One of the ideas Ms. Wood brings up is the idea that machine intelligences having no perception of the passage of time - this being one of the basic tenets of human consciousness. They can count the minutes and hours, sure, but they do not "understand" what is happening: why or how or even the fact that it is true that things change through time. Robots and automata also, and this is key, don't age as we do, and thus mortality is a concept which does not apply to them - which makes them all the more frightening. They are about creating life where there is no life, and it feels strange, feels, as Freud points out, strange and wrong.

This question, of humanity and its replication (or failure thereof), is a constant in our modern (ie, industrial) culture. Think of all the literature, films, and so on that explore the idea of adding and subtracting humanity - sometimes even exploiting our fear of its lack:

- Frankenstein, both literature and movies
- Dracula, ditto
- The Cabinet of Dr. Caligari
- The movie Metropolis
- I, Robot
- Zombie movies
- The Iron Giant
- Bladerunner, obviously
- Terminator
- X Men 1 name only a very few obvious ones.

Much has been made of the link between alien/martian invasion stories/movies and the Cold War fear culture, which in some sense is another side of the same coin, as they were all political stories about making an Enemy (collective noun), less than human. The Stepford Wives, which doesn't really fit into this Cold War category, is nevertheless basically a political allegory with a feminist slant, and therefore less about the humanity of the individual people than it is about the creepy price of perfection.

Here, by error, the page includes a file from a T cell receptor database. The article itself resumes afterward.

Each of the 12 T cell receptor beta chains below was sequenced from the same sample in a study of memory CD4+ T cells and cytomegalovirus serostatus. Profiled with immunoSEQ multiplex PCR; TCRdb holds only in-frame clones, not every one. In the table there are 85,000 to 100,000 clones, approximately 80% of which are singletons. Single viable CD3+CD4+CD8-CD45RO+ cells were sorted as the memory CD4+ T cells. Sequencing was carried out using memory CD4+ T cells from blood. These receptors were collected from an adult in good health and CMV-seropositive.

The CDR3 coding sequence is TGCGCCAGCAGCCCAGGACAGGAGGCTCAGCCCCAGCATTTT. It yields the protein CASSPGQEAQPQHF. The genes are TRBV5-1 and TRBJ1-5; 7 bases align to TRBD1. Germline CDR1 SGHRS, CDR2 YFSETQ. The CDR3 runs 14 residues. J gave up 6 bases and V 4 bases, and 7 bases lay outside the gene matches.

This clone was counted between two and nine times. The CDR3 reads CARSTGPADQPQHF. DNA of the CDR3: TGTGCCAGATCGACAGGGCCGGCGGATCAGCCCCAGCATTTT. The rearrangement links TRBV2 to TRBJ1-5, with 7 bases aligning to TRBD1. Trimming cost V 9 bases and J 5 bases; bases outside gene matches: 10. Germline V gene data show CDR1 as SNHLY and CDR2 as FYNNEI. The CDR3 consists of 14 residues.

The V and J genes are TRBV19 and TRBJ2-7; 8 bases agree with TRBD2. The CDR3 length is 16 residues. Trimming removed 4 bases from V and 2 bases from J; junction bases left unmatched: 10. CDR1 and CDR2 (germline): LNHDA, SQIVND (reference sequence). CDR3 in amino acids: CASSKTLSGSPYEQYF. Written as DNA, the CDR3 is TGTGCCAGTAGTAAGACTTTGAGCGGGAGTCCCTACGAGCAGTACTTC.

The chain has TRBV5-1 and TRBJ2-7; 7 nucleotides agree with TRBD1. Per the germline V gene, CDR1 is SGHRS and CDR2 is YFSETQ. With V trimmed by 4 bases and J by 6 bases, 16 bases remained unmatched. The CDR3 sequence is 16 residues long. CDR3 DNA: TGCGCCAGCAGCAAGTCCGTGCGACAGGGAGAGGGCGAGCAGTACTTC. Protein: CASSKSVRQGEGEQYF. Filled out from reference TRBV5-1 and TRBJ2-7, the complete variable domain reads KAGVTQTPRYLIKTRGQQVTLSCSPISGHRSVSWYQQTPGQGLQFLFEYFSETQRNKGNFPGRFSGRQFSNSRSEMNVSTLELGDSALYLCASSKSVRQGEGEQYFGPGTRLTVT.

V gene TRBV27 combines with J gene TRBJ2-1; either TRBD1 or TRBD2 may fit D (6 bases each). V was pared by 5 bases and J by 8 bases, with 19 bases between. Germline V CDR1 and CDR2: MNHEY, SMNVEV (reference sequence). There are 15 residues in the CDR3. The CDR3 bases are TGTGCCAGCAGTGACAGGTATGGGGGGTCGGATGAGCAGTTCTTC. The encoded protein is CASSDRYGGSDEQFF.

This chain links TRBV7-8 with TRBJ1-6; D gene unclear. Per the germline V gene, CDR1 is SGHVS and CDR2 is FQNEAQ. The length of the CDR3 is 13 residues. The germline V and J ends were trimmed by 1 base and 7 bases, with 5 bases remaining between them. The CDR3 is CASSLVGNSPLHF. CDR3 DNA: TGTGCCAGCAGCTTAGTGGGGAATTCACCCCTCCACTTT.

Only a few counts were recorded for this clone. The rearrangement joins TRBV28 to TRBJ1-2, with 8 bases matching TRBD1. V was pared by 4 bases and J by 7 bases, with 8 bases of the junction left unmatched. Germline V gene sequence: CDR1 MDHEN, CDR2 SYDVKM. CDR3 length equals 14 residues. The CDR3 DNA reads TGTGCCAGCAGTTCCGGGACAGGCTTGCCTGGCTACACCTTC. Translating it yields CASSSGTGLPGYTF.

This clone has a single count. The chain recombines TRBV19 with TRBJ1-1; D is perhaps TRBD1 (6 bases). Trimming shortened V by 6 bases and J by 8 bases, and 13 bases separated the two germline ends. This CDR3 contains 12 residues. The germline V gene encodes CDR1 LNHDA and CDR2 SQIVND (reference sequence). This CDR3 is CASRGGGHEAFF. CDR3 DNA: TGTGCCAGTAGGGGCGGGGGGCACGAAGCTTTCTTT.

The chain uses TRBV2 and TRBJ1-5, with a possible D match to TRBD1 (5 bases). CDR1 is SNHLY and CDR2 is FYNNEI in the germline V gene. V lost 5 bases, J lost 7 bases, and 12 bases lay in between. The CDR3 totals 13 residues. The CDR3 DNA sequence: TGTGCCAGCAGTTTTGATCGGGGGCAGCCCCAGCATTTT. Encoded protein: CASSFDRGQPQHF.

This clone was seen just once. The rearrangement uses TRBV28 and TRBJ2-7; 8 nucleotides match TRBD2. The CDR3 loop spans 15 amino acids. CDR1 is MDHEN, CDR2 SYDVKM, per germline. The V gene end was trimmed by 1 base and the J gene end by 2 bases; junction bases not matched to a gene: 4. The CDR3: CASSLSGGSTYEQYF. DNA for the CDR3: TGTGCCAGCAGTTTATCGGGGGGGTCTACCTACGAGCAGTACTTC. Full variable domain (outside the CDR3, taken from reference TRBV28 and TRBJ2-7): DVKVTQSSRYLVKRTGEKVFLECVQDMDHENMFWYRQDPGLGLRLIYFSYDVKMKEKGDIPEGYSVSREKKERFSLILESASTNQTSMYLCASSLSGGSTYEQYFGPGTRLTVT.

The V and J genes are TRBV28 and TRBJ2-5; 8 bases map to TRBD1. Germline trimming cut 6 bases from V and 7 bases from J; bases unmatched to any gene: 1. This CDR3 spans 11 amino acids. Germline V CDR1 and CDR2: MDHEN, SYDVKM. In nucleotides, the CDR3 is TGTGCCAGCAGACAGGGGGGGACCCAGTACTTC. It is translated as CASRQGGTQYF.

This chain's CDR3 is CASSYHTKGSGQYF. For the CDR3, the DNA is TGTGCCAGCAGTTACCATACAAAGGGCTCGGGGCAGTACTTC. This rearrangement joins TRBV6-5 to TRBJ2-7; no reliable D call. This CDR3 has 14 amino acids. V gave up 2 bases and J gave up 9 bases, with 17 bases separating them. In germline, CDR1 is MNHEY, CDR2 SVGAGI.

Ms. Wood speaks of how mechanical know-how turned, at the end of the eighteenth century, from an exploration of making machines more human, to the exploration of making humans more machine-like. It seems to me that with the machine age, fear of the un-alive human began, bit by bit, to take precedence over fear of witches, magic, and other fears of the unknown.

Which is not to say the thrust to make humans and machines interchangeably blurred has not been seen as good - as a progression from obscurity to greatness. Back in the 1920's, as part of the Efficiency Movement, Lillian and Frank Gilbreth strove to find ways to help make workers' movements more efficient by examining special films of people working (using, for the first time, little lights attached to their hands which tracked their movements). Their goal was to reduce the number of motions involved in a task. At the time this was seen as a way to make their jobs easier and better, but in latter years there has been a lot of discussion about how this thinking has led to a cultural environment where workers are expected to behave efficiently at all times, like machines...or automatons.

Efficiency can be taken to extremes, though. A performance artist called Stelarc, claims that the body is obsolete. His work is all about the idea of becoming post-human. Third Arm, for example, takes the idea of a prosthetic limb and goes a step further: what if the technology was actually used to give us extra limbs? Another work, Stimbod, looks at voluntary and involuntary control of our bodies. Using a touch screen, viewers can program a series of motions and gestures which, when executed, then electrically stimulate the artist's muscles to perform those same motions...So then the man becomes the automaton.